If you’re dumping your most important items on your plate in the morning and find you’re totally mentally exhausted by lunch, you’re really setting yourself up for a day half-wasted. Instead, try tackling your priorities during the pockets of time you feel your most alert, most creative, most focused, even if that doesn’t mean they’re done “first.”

Perhaps it’s in the early morning hours before your family wakes up or late at night when the rest of the world is quiet. I’ve seen people rock a “2 hours on-1 hour off” format that begins at 8am and ends at 7pm. Sure, they start a little earlier and end a little later, but they have an organic 3 hours of “off-time” built in to tackle life’s other daily needs.

The beauty of rocking your own business is having the freedom (and permission!) to structure your hours in a way that works best for you.

3. YOU’RE WASTING TIME TRYING TO CUT CORNERS INSTEAD OF JUST DOING THE THING.

Tale as old as time. When we feel overwhelmed or emotionally drained, we can sometimes panic looking for ways to avoid the grind rather than *master* the grind. Instead of dropping your shoulders and plowing through the work, you spend your day procrastinating and completing a lil’ bit of this here, a lil’ bit of that there, so on and so forth. Then, at the end of the day, you ultimately didn’t save any time and you have nothing finished to show for it.

4. YOU’RE FEEDING YOUR “MUST-HUSTLE” BEAST AND TEETERING ON THE BRINK OF BURNOUT.

Listen, I know how good it feels to be “in the zone.” However, there is an important distinction between good business management and setting unrealistic expectations on an impossible timeline. While it feels great to get work done, it’s important to remain practical about what you’re asking from yourself. Maximizing your work when your energy is high is great, but don’t plan your projects around that level or productivity forever and always. You’re going to burn out eventually, and all of that momentum and progress you made will be sacrificed and lost in the long run when suddenly you feel like you can’t do ANY work.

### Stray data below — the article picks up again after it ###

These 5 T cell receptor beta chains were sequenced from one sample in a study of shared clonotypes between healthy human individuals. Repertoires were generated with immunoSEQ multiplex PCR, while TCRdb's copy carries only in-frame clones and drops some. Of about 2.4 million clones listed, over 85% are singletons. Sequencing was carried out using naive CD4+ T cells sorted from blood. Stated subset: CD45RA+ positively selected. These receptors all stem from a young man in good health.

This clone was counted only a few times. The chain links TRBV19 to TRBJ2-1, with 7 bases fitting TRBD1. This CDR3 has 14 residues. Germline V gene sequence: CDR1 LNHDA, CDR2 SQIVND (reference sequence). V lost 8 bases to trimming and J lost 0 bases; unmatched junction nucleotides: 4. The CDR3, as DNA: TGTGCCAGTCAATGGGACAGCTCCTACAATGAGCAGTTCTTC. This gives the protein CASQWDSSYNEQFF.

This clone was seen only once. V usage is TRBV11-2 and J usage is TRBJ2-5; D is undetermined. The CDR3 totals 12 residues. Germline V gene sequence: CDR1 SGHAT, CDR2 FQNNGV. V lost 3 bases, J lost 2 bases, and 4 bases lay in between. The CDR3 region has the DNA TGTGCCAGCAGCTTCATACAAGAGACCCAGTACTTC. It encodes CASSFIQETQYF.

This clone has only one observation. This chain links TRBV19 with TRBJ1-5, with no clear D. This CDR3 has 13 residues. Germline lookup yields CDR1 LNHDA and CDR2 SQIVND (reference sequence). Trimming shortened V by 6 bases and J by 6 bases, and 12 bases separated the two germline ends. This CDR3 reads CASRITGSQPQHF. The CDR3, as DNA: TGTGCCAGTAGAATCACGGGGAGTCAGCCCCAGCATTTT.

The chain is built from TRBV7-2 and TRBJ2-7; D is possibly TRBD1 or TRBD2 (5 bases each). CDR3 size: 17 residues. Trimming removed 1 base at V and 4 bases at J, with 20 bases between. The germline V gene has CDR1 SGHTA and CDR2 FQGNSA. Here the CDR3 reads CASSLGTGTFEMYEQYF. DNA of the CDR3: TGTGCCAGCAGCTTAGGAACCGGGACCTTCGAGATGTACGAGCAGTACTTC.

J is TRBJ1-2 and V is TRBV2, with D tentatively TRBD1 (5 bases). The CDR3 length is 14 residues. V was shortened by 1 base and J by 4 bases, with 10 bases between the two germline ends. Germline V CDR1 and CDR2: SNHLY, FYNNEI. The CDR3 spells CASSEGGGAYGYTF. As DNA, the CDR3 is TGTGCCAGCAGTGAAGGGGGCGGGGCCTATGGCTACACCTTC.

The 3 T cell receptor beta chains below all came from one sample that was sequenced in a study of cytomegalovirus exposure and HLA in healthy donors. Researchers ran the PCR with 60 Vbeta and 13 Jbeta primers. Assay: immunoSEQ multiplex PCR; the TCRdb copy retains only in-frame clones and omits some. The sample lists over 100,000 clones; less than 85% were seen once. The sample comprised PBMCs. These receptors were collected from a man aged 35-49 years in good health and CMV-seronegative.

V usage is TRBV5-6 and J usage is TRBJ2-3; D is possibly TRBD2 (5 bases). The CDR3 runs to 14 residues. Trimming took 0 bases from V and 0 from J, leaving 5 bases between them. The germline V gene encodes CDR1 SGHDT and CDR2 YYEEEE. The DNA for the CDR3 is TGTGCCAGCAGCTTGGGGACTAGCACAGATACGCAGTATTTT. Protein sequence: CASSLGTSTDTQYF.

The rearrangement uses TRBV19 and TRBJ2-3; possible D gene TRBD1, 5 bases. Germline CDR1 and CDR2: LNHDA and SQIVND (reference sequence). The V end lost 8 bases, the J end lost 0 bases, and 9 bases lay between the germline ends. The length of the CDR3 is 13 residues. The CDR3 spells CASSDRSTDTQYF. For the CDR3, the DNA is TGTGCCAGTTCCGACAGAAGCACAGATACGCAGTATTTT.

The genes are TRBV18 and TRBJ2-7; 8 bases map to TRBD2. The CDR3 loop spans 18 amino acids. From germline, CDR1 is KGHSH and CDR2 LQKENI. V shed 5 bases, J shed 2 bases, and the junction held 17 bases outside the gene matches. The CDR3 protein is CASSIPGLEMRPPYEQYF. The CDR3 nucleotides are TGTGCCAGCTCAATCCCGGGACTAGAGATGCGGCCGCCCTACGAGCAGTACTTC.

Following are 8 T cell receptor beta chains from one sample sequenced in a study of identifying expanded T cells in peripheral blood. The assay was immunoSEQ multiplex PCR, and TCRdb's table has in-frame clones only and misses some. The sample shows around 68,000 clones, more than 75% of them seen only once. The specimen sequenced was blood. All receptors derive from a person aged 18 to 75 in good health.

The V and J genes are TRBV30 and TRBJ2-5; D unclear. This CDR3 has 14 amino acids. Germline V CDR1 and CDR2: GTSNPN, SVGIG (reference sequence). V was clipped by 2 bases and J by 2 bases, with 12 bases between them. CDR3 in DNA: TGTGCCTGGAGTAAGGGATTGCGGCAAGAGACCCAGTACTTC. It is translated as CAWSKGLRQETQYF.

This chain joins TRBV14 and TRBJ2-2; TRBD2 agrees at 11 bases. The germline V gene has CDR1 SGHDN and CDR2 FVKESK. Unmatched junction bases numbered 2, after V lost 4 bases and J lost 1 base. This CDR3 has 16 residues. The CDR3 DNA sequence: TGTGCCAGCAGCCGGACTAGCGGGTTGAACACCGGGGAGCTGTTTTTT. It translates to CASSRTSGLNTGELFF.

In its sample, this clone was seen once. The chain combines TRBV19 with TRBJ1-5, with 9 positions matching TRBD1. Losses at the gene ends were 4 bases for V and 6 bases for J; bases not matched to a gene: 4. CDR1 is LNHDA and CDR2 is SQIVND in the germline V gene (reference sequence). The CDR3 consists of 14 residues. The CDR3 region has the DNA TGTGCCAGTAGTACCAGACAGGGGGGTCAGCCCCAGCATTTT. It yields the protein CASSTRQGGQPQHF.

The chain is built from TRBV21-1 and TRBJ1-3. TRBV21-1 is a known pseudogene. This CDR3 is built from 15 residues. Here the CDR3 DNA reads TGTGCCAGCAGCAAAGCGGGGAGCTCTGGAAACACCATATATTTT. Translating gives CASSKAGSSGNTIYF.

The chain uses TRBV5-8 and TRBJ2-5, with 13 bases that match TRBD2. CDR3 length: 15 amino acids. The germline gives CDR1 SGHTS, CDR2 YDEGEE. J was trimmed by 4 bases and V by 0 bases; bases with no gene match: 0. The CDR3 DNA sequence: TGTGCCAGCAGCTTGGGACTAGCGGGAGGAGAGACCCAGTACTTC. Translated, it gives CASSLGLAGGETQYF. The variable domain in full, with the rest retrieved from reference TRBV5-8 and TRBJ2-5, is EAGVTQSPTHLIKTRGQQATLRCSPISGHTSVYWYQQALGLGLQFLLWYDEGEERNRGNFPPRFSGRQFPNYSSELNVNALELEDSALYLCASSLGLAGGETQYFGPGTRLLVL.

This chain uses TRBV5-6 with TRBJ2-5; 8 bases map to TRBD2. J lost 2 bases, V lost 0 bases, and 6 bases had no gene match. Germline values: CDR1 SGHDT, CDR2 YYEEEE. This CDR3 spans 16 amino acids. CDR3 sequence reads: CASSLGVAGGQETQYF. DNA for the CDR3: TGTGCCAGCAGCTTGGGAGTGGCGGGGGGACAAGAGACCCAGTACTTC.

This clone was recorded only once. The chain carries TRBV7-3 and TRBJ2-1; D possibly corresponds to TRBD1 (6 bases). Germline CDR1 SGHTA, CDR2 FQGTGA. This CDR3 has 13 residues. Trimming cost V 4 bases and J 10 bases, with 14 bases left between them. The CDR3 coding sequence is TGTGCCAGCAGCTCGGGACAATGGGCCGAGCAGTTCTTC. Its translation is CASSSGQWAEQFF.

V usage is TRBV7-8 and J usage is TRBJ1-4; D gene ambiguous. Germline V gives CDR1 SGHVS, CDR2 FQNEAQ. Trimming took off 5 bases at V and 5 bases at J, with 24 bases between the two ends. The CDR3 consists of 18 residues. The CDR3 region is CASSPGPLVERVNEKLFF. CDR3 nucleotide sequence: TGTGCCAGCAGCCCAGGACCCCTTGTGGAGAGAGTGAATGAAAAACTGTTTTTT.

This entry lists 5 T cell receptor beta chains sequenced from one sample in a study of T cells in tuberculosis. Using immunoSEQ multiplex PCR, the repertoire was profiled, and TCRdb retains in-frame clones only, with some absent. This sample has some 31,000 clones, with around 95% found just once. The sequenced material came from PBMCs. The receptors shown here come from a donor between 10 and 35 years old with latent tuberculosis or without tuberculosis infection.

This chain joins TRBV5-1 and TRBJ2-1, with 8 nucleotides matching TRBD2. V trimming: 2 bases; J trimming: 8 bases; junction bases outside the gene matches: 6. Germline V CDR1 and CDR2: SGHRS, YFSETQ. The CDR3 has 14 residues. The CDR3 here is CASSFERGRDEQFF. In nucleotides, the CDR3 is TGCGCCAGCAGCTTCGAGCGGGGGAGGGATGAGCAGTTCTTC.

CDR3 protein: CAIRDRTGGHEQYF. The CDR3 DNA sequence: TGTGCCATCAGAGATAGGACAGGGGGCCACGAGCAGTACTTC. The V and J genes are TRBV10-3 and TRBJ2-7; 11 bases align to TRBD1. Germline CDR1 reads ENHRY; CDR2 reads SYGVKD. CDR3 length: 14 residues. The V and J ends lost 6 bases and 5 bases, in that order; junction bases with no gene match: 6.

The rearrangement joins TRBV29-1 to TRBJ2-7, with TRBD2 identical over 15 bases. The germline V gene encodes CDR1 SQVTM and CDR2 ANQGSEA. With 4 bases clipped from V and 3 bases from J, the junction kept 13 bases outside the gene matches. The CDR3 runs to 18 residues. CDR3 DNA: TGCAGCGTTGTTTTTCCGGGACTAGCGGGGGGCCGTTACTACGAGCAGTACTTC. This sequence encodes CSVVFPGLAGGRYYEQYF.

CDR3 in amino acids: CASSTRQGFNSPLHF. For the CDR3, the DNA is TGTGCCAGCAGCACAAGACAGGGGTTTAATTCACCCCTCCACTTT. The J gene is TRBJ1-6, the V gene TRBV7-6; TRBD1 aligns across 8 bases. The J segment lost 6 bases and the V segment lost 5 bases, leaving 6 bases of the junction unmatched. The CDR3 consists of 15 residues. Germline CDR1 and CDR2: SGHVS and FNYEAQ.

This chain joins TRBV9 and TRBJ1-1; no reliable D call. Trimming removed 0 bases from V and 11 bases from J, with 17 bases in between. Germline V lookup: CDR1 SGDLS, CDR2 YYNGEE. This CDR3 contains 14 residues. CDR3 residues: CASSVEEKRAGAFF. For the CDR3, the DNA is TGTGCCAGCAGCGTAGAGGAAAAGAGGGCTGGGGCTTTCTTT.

5. YOU’VE FOUND YOURSELF IN A CONSTANT STATE OF REACTING.

One fast way to tell if you’re in a cycle of bad online business management is to determine if you are always in a constant state of reacting. What I mean is: You’re playing defense. Your days are spent putting out fires, addressing issues that popped up the day prior, and tackling items as they happen, making it impossible to get started on your own goals and objectives. It’s like trying to fill in cracks in a wall while water leaks through.

Good business support will do two things: 1. Allow you to play offense — i.e. put you in a place where you can be strategic, thoughtful, and innovative about the business moves you want to make and ultimately have space and time to put them into action. And 2.) build you a sturdy foundation so water doesn’t begin to leak through the cracks in the first place. I have a lot more to say about this, but that’s for another blog.

Remember: without the right support as an online entrepreneur, you’re inviting burnout and mental exhaustion.

 

Fortunately, I can help you take the reins on your workflow and implement systems that counteract the pitfalls described here. If this sounds like exactly what you need right now, then I’d love to introduce you to my Set Up to Scale Up Strategy Session package. In just 3 hours together, we can build that solid foundation for the most painful part of your biz.

I promise it’s possible to stop spinning your wheels, capitalize on your energy, maximize your time, avoid burning out, and play stellar offense for your business, and I’d love to help.

1 Quick Hack Creative Entrepreneurs Can Use to Plan an Easier Launch

1 Quick Hack Creative Entrepreneurs Can Use to Plan an Easier Launch

I’ve been thinking a lot lately about Buffer Time. White Space. Unscheduled Time. Whatever you want to call it, it’s something I’m a little bit obsessed with right now (because I’m kind of hoarding it, but that’s just where I am ATM.)

pretend the ring is free time, m’kay?


See, last week was crazy. There was snow. The kids had time off school. My husband got a cold, then he graciously shared it with the rest of the family (and I still haven’t totally recovered). Plans changed. Stuff still got done, but, you know… less than usual. Life showed up.

Life’s fun that way. You cannot stop it from showing up. And it usually doesn’t RSVP.